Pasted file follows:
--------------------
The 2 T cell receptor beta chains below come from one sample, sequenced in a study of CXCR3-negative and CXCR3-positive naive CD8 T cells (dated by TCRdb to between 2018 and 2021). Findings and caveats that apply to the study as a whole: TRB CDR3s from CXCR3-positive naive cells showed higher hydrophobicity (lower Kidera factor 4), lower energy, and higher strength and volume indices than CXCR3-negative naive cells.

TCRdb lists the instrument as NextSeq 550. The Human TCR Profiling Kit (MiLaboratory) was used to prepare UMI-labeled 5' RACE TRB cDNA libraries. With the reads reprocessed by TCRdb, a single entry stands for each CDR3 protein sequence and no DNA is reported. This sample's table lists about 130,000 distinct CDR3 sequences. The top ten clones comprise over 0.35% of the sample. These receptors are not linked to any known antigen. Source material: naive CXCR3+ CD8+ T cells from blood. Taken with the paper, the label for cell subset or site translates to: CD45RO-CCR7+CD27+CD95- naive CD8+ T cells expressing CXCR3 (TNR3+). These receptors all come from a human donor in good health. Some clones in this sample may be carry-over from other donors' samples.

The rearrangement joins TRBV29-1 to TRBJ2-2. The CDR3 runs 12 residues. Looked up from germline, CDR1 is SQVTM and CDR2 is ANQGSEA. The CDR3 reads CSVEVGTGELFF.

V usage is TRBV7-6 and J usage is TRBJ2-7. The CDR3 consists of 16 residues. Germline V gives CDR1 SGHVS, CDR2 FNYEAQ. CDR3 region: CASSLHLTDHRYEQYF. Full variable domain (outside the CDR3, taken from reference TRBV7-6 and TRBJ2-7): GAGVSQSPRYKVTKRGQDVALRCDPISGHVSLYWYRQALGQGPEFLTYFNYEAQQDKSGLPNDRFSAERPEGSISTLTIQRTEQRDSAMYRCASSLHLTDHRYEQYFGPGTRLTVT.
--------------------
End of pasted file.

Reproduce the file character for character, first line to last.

The 2 T cell receptor beta chains below come from one sample, sequenced in a study of CXCR3-negative and CXCR3-positive naive CD8 T cells (dated by TCRdb to between 2018 and 2021). Findings and caveats that apply to the study as a whole: TRB CDR3s from CXCR3-positive naive cells showed higher hydrophobicity (lower Kidera factor 4), lower energy, and higher strength and volume indices than CXCR3-negative naive cells.

TCRdb lists the instrument as NextSeq 550. The Human TCR Profiling Kit (MiLaboratory) was used to prepare UMI-labeled 5' RACE TRB cDNA libraries. With the reads reprocessed by TCRdb, a single entry stands for each CDR3 protein sequence and no DNA is reported. This sample's table lists about 130,000 distinct CDR3 sequences. The top ten clones comprise over 0.35% of the sample. These receptors are not linked to any known antigen. Source material: naive CXCR3+ CD8+ T cells from blood. Taken with the paper, the label for cell subset or site translates to: CD45RO-CCR7+CD27+CD95- naive CD8+ T cells expressing CXCR3 (TNR3+). These receptors all come from a human donor in good health. Some clones in this sample may be carry-over from other donors' samples.

The rearrangement joins TRBV29-1 to TRBJ2-2. The CDR3 runs 12 residues. Looked up from germline, CDR1 is SQVTM and CDR2 is ANQGSEA. The CDR3 reads CSVEVGTGELFF.

V usage is TRBV7-6 and J usage is TRBJ2-7. The CDR3 consists of 16 residues. Germline V gives CDR1 SGHVS, CDR2 FNYEAQ. CDR3 region: CASSLHLTDHRYEQYF. Full variable domain (outside the CDR3, taken from reference TRBV7-6 and TRBJ2-7): GAGVSQSPRYKVTKRGQDVALRCDPISGHVSLYWYRQALGQGPEFLTYFNYEAQQDKSGLPNDRFSAERPEGSISTLTIQRTEQRDSAMYRCASSLHLTDHRYEQYFGPGTRLTVT.